When Luc Bondy’s version of Puccini’s “Tosca,” opened in late September at the Metropolitan Opera in New York City, there was a buzz that the show may be sacrilegious.
Bill Donohue went to see the dress rehearsal the week before it opened, to see if reports were true that at the end of Act I there was an obscene sexual act that took place between Scarpia, the bad guy chief of secret police, and a statue of Our Blessed Mother. Alas, there wasn’t. Though some liberties were taken opening night.
The Vancouver Sun reported that “the evil Scarpia fondles a statue of the Virgin Mary.”Financial Times said “the villainous police chief assaults a statue of the holy Virgin in carnal embrace.” The New York Times called it a “sacrilegious embrace,” while Bloomberg observed that “Scarpia paws” the statue. What Donohue witnessed was an embrace, but there was nothing carnal about it. Nonetheless, what the Wall Street Journal reported was accurate: “Mr. Bondy added a little anticlerical joke in Act I by having the sacristan…fill the holy water stoup and wash Cavaradossi’s brushes using water from the same bucket, and then gobble the painter’s lunch while reciting the Angelus.” Smart alecky, but not egregious.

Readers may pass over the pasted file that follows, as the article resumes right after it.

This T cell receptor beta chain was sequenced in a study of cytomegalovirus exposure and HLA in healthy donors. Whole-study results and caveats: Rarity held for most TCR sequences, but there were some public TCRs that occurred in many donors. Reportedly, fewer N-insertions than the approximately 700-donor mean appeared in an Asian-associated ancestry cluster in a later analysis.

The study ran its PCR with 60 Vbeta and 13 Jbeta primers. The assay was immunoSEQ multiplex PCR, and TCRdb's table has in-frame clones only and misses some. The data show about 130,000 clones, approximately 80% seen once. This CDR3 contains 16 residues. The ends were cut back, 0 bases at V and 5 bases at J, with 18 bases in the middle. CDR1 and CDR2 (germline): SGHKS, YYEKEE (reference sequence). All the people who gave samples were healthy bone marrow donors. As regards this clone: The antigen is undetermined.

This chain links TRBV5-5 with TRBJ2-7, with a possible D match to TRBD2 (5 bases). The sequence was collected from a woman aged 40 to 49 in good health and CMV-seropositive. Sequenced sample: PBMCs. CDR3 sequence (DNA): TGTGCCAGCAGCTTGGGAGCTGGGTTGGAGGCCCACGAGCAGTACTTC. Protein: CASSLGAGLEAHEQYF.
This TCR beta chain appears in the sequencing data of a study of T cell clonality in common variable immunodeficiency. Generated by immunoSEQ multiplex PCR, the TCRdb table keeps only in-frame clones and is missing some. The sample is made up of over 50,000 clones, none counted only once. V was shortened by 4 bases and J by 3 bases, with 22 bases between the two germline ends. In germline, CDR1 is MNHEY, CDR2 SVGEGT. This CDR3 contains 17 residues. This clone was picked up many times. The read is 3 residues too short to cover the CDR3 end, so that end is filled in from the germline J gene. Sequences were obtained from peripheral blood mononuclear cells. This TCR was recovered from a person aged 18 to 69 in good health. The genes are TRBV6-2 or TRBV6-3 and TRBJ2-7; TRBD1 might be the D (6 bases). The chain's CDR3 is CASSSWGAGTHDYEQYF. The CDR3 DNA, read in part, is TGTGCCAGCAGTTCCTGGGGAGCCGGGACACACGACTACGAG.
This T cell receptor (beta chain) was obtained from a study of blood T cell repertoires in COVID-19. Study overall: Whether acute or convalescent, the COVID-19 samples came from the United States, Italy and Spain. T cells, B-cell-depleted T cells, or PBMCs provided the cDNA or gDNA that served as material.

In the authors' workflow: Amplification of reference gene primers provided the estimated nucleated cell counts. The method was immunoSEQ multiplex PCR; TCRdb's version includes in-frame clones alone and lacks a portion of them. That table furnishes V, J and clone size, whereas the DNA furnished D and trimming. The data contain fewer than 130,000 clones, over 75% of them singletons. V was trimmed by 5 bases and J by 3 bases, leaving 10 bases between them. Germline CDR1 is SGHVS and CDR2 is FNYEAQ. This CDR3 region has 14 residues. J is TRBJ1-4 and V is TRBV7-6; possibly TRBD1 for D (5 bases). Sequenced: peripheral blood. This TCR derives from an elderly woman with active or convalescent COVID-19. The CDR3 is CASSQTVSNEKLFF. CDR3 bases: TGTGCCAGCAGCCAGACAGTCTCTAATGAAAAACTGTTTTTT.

The New York Times was right to say that the church setting as created by Richard Peduzzi had a “disorienting look.” Similarly, the New Jersey Star Ledger noted that “the church was cold, unadorned brick,” while the Washington Post said the church looked “almost like a postwar reconstruction of an ancient cathedral. AP nailed it best: “The church in Act I is virtually devoid of religious trappings, and its looming arched brick walls make it look more like a prison than a place of worship.”
The best thing to happen opening night was the eruption of boos that greeted Bondy when he appeared on stage following the performance. In the end, “Tosca” is not sacrilegious, but a bore.